In the midst of all this the proletariat goes through various stages of development. With its birth begins its struggle with the bourgeoisie. The contest is carried on at first by single labourers, then by the workers of a factory, then by the operatives of a single trade in one locality, against the individual bourgeois directly exploiting them. They direct their attacks not against the bourgeois conditions of production but against the visible enemy and the instruments of production themselves.
At this stage the workers still form an incoherent mass that is scattered over the whole country, broken up by their mutual competition ... But with the development of industry and in particular the globalisation of industry into transnational corporations the proletariat not only increases in numbers; it is also concentrated in greater masses, its strength grows and it becomes more aware of that strength ...
Collisions between individual workers and individual employers come more and more to assume the character of collisions between two classes. The workers begin to form trade unions as organs of struggle, not of accommodation with the bourgeoisie. Here and there contests lead to open conflict.
Now and then the workers are victorious, but the real fruit of their battles lies not in the immediate result but in the ever expanding unity of the workers. This unity is furthered by the better means of communication created by modern industry which place the workers of different localities in contact with each other. Just as the bourgeoisie, and the governments which serve its interests, use their every power to weaken and destroy the unions, so also the unions, by transforming local struggles into national and international struggles, aim to limit and overcome the power of employers, and with increasing success.
These struggles sometimes assume international dimensions, as in the war declared by the Australian government against the Australian maritime workers’ union (MUA). Reith, Minister of Industrial Relations in a government engaged in a campaign nakedly aimed at destroying the union, approved the training of strike-breaking military forces in the distance and secrecy of the Persian Gulf. But the International Transport Workers’ Federation took steps to ensure the reversal of these plans. In this way the proletariat is drawn increasingly into major battles, and at the same time learns of its strength and acquires political experience.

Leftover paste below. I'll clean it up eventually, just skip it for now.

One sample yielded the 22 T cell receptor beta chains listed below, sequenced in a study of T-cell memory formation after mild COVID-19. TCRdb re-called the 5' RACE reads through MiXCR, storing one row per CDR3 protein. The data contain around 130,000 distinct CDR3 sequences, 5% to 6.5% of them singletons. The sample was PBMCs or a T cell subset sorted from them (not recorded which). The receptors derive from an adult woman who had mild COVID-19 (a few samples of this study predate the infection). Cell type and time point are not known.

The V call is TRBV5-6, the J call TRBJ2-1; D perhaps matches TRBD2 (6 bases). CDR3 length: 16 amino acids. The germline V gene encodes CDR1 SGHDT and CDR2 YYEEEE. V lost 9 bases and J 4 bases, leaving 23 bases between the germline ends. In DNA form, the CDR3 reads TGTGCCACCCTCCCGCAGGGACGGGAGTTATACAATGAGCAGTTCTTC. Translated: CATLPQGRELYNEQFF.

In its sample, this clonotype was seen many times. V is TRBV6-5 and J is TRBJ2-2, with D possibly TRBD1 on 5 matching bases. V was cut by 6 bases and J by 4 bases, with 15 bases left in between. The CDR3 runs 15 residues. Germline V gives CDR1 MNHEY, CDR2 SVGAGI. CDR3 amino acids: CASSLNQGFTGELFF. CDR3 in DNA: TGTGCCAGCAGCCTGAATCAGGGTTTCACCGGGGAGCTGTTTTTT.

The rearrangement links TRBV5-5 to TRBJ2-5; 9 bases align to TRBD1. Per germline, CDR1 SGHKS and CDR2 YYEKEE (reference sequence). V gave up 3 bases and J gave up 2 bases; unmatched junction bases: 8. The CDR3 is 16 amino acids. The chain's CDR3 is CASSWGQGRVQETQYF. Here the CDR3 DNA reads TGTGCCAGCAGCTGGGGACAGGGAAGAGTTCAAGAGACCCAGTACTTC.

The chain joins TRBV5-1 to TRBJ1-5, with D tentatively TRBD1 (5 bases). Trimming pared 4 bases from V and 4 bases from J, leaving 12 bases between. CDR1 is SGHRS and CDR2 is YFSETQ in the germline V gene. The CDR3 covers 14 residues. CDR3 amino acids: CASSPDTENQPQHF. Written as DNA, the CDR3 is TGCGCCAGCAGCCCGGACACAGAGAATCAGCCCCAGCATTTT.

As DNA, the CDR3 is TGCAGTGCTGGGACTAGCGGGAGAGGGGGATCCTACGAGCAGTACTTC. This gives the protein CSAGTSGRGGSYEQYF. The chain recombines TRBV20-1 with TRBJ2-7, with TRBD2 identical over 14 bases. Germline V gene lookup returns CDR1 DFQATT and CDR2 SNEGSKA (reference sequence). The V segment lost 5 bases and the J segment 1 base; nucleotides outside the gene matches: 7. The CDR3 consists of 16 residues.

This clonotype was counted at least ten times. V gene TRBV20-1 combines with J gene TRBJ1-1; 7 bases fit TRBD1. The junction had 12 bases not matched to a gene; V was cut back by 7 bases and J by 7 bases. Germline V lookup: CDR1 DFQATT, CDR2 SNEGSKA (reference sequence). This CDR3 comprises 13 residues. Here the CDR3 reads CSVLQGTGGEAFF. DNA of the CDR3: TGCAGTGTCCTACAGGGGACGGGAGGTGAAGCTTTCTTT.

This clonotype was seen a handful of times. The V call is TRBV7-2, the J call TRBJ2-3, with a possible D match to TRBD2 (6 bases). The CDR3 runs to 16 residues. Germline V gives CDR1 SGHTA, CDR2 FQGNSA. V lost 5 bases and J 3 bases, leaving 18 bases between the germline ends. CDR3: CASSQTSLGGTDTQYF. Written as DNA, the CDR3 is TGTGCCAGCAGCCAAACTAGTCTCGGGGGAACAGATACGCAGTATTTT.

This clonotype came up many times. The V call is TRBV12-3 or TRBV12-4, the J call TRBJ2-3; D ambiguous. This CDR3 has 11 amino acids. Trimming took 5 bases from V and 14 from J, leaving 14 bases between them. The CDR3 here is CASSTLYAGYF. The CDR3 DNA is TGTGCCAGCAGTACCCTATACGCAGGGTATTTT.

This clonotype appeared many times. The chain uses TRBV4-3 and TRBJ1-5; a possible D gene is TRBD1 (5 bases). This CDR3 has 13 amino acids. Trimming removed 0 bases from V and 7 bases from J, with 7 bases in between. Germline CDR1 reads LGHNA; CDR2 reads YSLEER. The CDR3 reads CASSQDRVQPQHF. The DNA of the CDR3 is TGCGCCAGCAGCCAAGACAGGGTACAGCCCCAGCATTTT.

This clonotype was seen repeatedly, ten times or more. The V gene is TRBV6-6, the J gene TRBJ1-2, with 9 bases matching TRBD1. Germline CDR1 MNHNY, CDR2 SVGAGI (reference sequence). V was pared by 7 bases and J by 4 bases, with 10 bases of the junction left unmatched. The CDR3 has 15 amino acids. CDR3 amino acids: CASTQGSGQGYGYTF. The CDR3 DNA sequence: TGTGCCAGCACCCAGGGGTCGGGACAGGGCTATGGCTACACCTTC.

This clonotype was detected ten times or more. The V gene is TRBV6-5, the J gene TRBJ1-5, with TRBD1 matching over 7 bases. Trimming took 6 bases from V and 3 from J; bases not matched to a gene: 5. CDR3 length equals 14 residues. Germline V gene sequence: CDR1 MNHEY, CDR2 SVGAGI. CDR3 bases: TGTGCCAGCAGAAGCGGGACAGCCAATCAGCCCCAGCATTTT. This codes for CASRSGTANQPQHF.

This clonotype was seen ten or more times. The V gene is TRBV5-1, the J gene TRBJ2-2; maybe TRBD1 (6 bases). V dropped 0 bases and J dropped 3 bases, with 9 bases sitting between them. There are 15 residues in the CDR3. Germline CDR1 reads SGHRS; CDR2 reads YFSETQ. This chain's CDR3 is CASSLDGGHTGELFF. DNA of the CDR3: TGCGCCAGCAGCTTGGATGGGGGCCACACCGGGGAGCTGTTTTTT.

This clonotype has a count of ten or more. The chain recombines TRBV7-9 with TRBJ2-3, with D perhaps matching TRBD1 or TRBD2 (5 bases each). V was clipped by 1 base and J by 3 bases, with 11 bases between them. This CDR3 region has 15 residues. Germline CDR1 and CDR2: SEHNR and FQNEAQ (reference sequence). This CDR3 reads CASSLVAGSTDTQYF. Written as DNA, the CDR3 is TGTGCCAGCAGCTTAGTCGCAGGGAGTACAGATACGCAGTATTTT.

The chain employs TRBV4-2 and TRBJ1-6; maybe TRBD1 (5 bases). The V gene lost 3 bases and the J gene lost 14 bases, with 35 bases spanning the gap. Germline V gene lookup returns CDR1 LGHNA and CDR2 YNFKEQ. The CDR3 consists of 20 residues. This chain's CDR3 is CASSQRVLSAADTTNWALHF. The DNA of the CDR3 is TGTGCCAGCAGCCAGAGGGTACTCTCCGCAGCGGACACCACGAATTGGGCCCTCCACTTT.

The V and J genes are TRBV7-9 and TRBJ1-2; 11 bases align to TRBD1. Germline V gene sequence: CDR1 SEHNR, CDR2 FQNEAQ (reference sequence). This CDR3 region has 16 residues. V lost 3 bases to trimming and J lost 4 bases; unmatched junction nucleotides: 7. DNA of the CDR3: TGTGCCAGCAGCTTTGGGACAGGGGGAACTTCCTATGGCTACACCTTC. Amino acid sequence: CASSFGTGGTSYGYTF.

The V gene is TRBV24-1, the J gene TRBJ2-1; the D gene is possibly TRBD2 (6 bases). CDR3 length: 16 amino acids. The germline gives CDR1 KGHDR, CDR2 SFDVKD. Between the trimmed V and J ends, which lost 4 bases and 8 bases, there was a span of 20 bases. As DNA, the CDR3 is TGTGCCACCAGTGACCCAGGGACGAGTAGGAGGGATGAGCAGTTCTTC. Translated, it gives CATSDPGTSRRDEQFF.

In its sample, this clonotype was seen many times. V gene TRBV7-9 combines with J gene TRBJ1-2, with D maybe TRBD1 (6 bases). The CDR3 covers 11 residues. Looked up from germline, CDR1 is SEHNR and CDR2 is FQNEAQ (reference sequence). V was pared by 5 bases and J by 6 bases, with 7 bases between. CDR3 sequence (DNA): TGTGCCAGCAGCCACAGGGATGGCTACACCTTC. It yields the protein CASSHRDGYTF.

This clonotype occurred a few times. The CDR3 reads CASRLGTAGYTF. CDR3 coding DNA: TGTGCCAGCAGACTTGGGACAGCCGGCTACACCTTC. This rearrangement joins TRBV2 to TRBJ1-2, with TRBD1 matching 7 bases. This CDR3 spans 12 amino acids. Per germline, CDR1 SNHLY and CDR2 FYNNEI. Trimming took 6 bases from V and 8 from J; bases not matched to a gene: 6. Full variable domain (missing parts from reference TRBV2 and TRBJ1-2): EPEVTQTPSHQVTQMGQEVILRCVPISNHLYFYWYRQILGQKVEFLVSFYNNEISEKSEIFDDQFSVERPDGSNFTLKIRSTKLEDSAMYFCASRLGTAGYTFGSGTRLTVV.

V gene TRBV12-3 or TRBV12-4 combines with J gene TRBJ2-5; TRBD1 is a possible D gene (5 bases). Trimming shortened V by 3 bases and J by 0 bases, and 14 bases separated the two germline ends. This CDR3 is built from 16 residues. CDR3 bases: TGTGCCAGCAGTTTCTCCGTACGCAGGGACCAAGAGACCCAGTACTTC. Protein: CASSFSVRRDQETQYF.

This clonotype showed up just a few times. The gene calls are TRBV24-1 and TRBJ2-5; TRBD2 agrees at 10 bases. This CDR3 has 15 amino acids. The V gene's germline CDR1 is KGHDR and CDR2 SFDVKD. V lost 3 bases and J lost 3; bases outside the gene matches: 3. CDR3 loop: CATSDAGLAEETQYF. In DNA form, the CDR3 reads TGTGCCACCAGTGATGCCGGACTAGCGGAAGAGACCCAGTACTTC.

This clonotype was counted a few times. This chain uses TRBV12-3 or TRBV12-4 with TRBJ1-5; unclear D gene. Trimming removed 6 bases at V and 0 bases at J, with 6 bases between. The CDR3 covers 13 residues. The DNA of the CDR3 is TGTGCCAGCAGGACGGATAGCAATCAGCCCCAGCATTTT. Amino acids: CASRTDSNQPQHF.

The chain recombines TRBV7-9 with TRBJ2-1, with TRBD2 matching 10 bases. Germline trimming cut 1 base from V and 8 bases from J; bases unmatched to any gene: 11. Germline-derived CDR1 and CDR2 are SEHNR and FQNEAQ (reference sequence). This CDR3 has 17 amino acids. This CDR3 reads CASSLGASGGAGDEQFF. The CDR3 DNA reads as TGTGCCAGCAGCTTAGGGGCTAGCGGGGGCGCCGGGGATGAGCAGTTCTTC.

For its part, the bourgeoisie, faced with competition and rivalry from bourgeoisie in other countries, is forced more and more to seek help from the proletariat, and to drag it into the political arena to fight its wars, as in Korea, in Vietnam, and in the Persian Gulf. In the course of such actions, the bourgeoisie is constantly weakened, the proletariat constantly strengthened.
Let us note here that all previous historical movements were movements of minorities or in the interests of minorities. In contrast with the movements of the slaves and serfs of earlier epochs, today’s workers’ movement is an increasingly self-conscious and independent movement of the immense majority of people, serving the interests of the immense majority.
Today’s worker does not benefit from the progress of industry. On the contrary, he sinks lower and lower. The gap that exists between the rich and the poor widens day by day, just as the ranks of the poor become more numerous day by day. Here it becomes evident that the bourgeoisie is unfit any longer to rule society ... Society can no longer live under this bourgeoisie, whose existence is no longer compatible with society’s needs.